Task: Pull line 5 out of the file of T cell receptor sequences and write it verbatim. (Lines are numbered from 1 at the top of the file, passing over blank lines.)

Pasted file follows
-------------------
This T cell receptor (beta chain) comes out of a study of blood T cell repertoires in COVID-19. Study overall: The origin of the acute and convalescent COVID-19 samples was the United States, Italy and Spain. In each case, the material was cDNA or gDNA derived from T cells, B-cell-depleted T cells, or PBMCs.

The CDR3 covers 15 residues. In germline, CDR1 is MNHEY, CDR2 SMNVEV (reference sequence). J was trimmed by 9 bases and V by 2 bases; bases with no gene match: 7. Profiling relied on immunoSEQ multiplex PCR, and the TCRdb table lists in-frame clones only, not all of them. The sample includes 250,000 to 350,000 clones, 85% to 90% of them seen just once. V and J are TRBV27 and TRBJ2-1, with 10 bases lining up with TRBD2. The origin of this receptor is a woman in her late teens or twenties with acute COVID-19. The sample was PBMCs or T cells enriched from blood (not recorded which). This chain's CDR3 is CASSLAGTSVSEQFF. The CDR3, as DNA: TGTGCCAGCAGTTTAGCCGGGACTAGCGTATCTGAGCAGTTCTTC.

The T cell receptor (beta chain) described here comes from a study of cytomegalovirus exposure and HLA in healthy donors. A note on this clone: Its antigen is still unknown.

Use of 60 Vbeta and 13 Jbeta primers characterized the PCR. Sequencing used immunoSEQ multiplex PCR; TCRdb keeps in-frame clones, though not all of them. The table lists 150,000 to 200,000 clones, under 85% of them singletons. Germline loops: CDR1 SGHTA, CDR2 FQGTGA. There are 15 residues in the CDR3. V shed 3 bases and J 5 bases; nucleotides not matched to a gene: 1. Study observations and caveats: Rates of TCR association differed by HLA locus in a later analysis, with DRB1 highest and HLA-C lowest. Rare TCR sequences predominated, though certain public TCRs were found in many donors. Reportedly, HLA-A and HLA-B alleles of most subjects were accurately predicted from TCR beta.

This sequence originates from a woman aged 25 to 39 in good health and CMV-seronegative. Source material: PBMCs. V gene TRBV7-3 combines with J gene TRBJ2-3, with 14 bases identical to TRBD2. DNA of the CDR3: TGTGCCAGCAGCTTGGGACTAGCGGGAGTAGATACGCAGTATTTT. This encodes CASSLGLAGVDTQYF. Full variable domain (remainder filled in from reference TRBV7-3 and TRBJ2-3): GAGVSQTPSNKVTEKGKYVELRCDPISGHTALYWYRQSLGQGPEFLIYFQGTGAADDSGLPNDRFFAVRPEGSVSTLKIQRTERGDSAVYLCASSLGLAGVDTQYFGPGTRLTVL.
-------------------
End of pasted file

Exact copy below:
This sequence originates from a woman aged 25 to 39 in good health and CMV-seronegative. Source material: PBMCs. V gene TRBV7-3 combines with J gene TRBJ2-3, with 14 bases identical to TRBD2. DNA of the CDR3: TGTGCCAGCAGCTTGGGACTAGCGGGAGTAGATACGCAGTATTTT. This encodes CASSLGLAGVDTQYF. Full variable domain (remainder filled in from reference TRBV7-3 and TRBJ2-3): GAGVSQTPSNKVTEKGKYVELRCDPISGHTALYWYRQSLGQGPEFLIYFQGTGAADDSGLPNDRFFAVRPEGSVSTLKIQRTERGDSAVYLCASSLGLAGVDTQYFGPGTRLTVL.